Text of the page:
ANIMALS

Lions From A Test Tube: Scientists In South Africa Record The First Successful IVF Lion Births

Date September 5, 2018 16:11

A team of research scientists from the University of Pretoria, South Africa, has successfully delivered a lioness of two cubs, conceived via artificial insemination. These are the first ever cubs in the world, born thanks to this method.

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The delivery took place at the Ukutula Conservation Center (UCC) and Biobank, in South Africa, and was part of a study of the reproductive physiology of the female African lion.

IVF Lion cubs delivered in South Africa, South African lionsTheodore Mattas / Shutterstock.com

A member of the team, Dr. Isabel Callealta, noted that the successful births provided a lot of information about lions and their reproductive processes.  

This, together with the success of the AI births of the lion cubs, not only celebrate a world's first achievement, but has laid the foundation for effective non-surgical AI protocols for this species, using both fresh and frozen-thawed sperm.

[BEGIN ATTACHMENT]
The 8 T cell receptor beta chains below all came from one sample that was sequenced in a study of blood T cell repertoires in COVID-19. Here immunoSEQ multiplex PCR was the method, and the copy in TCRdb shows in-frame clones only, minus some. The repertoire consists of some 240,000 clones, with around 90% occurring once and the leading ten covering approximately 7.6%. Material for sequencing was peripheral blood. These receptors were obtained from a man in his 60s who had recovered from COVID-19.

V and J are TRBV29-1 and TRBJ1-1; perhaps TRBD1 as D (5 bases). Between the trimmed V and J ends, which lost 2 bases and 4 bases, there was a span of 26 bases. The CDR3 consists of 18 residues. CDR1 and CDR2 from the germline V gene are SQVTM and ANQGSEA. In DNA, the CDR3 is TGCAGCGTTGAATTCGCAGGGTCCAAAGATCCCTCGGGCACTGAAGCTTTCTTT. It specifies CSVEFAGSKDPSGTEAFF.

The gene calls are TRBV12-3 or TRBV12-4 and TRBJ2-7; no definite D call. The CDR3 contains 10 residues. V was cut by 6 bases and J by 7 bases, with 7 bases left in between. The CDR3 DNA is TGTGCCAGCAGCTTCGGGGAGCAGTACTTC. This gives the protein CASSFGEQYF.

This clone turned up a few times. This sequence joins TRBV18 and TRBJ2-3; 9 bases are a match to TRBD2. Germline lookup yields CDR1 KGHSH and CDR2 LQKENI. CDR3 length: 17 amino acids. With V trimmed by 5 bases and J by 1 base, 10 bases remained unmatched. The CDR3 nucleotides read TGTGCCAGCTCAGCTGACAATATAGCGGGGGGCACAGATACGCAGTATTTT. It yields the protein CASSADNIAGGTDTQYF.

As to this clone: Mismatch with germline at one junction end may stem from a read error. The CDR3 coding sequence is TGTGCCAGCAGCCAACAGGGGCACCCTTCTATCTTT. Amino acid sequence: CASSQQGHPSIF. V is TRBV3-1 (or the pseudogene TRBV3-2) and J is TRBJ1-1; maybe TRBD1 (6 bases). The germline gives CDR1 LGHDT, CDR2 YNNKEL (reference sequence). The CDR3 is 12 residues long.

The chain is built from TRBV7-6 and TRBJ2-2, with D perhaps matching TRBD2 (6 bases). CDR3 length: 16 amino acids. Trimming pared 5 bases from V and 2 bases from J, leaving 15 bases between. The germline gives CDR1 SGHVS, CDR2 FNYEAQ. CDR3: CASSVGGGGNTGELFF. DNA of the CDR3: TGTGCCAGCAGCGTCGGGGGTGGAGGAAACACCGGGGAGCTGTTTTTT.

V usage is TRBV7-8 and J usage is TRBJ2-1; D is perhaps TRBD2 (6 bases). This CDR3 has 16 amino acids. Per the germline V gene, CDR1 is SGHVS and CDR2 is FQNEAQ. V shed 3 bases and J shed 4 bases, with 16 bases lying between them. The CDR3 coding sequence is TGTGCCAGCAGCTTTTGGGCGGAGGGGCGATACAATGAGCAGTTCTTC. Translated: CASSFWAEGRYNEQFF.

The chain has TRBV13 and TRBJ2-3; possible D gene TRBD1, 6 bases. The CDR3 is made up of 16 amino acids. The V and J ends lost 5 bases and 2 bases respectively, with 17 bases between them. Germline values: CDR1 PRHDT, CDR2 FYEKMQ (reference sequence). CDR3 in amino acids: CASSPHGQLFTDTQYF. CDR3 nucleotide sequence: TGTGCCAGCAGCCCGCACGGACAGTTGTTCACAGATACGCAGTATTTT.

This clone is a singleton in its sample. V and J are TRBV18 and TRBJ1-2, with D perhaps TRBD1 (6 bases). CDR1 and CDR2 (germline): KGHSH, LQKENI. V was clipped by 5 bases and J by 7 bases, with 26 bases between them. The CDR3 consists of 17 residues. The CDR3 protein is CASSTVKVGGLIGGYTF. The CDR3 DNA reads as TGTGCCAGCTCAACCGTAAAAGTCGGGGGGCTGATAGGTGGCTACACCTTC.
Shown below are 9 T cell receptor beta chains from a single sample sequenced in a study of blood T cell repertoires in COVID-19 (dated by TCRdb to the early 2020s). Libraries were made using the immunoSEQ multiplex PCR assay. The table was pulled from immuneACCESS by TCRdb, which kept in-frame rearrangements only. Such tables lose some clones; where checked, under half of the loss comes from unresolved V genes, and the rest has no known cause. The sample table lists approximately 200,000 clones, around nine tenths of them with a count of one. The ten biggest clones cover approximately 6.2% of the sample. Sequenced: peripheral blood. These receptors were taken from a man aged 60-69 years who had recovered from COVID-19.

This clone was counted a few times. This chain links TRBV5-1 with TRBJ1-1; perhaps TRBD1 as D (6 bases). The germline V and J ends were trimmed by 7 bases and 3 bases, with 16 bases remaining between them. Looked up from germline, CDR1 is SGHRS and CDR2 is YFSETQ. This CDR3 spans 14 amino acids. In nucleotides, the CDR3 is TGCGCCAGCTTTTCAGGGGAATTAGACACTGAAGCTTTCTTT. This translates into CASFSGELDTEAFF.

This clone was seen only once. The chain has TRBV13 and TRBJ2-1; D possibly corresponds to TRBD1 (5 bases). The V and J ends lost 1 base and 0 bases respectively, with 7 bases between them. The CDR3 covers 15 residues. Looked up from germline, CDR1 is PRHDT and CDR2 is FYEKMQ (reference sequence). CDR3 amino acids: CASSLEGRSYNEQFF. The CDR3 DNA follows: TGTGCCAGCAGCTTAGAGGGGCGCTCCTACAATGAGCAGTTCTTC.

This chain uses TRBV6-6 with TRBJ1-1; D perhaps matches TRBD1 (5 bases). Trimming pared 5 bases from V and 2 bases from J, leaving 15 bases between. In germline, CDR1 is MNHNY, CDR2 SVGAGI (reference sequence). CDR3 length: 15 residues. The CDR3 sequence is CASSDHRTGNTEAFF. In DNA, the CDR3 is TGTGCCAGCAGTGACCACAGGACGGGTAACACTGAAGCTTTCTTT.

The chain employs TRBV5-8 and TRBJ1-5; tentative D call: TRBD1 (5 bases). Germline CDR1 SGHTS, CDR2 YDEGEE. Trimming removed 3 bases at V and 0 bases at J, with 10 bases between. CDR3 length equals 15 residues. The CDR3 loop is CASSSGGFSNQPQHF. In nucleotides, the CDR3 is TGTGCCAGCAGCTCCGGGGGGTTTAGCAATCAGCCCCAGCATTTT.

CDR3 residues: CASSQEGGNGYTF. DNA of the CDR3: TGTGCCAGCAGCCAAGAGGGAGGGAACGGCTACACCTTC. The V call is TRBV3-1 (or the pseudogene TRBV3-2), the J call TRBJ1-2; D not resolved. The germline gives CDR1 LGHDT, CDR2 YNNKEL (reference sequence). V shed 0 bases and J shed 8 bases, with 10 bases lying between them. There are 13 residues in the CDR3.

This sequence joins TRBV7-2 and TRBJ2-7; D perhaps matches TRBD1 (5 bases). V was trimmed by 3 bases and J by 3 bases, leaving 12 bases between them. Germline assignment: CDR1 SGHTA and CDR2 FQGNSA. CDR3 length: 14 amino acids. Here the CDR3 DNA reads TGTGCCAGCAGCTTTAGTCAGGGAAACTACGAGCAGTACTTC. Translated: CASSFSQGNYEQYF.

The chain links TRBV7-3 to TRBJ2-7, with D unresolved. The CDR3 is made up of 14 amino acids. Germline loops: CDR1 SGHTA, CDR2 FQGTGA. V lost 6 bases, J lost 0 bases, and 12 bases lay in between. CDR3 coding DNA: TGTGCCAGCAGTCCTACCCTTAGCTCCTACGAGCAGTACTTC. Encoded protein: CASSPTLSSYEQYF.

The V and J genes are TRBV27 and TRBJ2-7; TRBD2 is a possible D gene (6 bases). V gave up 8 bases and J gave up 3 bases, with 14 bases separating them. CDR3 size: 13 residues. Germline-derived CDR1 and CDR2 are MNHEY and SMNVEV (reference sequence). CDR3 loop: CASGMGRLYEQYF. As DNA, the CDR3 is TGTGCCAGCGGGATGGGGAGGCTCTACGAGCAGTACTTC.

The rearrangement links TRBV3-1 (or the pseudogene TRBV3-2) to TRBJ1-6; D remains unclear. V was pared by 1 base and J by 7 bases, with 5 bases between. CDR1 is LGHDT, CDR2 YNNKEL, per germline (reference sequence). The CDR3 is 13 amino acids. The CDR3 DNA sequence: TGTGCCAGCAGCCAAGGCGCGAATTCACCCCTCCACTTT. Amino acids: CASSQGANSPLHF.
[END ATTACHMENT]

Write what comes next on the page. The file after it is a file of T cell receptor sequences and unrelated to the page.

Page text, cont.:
IVF Lion cubs delivered in South Africa, South African lionsThomas Retterath / Shutterstock.com

In 2014, scientists from Cornell University conducted a similar study on dogs. Researchers implanted a female dog with 19 embryos, and eventually, she gave birth to two healthy puppies in the spring.

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IVF dogs successful birth, IVF puppiesAnna Hoychuk / Shutterstock.com

These successes in animal IVF are groundbreaking, as they offer hope for the survival of rare animal breeds, including the African lion, which is listed as ‘vulnerable’ on the International Union for Conservation of Nature (IUCN) Red List of Threatened Species. The African lion population has dropped from 1,2 million individuals in 1800 to about 18 thousand in 2018.

Professor André Ganswindt of the University of Pretoria's Mammal Research Institute, while speaking about the cubs, noted that the rate of extinction of these majec animals is belittled. His hope is that these studies will help protect the lions, and maintain their numbers.

IVF lions born in South Africa, Saving African lions with IVFMariska Vermij - van Dijk / Shutterstock.com

Animals form a very important part of the human ecosystem, and over the years, many scientists have presented dire predictions for humanity if animals continue to go extinct. With the new findings from this study in Africa, there is some hope that the African lion will be around for much longer.

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